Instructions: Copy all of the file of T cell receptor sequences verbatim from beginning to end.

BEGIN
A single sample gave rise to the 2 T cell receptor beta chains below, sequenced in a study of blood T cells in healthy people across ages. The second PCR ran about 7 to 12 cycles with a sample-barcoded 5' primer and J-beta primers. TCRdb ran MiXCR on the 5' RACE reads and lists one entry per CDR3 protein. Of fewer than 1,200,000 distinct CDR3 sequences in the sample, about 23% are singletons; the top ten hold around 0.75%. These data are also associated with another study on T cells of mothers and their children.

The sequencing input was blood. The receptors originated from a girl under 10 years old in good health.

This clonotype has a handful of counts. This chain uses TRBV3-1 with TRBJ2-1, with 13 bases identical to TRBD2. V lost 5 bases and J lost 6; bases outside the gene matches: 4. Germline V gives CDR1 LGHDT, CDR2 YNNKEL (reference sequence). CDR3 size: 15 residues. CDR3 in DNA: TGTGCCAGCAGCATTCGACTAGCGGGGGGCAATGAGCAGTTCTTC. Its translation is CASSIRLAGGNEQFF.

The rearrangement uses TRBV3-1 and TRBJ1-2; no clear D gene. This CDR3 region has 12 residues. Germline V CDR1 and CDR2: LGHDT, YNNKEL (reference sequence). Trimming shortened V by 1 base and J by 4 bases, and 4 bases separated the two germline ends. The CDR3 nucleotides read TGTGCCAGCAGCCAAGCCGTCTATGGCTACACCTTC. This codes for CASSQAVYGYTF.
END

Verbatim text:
A single sample gave rise to the 2 T cell receptor beta chains below, sequenced in a study of blood T cells in healthy people across ages. The second PCR ran about 7 to 12 cycles with a sample-barcoded 5' primer and J-beta primers. TCRdb ran MiXCR on the 5' RACE reads and lists one entry per CDR3 protein. Of fewer than 1,200,000 distinct CDR3 sequences in the sample, about 23% are singletons; the top ten hold around 0.75%. These data are also associated with another study on T cells of mothers and their children.

The sequencing input was blood. The receptors originated from a girl under 10 years old in good health.

This clonotype has a handful of counts. This chain uses TRBV3-1 with TRBJ2-1, with 13 bases identical to TRBD2. V lost 5 bases and J lost 6; bases outside the gene matches: 4. Germline V gives CDR1 LGHDT, CDR2 YNNKEL (reference sequence). CDR3 size: 15 residues. CDR3 in DNA: TGTGCCAGCAGCATTCGACTAGCGGGGGGCAATGAGCAGTTCTTC. Its translation is CASSIRLAGGNEQFF.

The rearrangement uses TRBV3-1 and TRBJ1-2; no clear D gene. This CDR3 region has 12 residues. Germline V CDR1 and CDR2: LGHDT, YNNKEL (reference sequence). Trimming shortened V by 1 base and J by 4 bases, and 4 bases separated the two germline ends. The CDR3 nucleotides read TGTGCCAGCAGCCAAGCCGTCTATGGCTACACCTTC. This codes for CASSQAVYGYTF.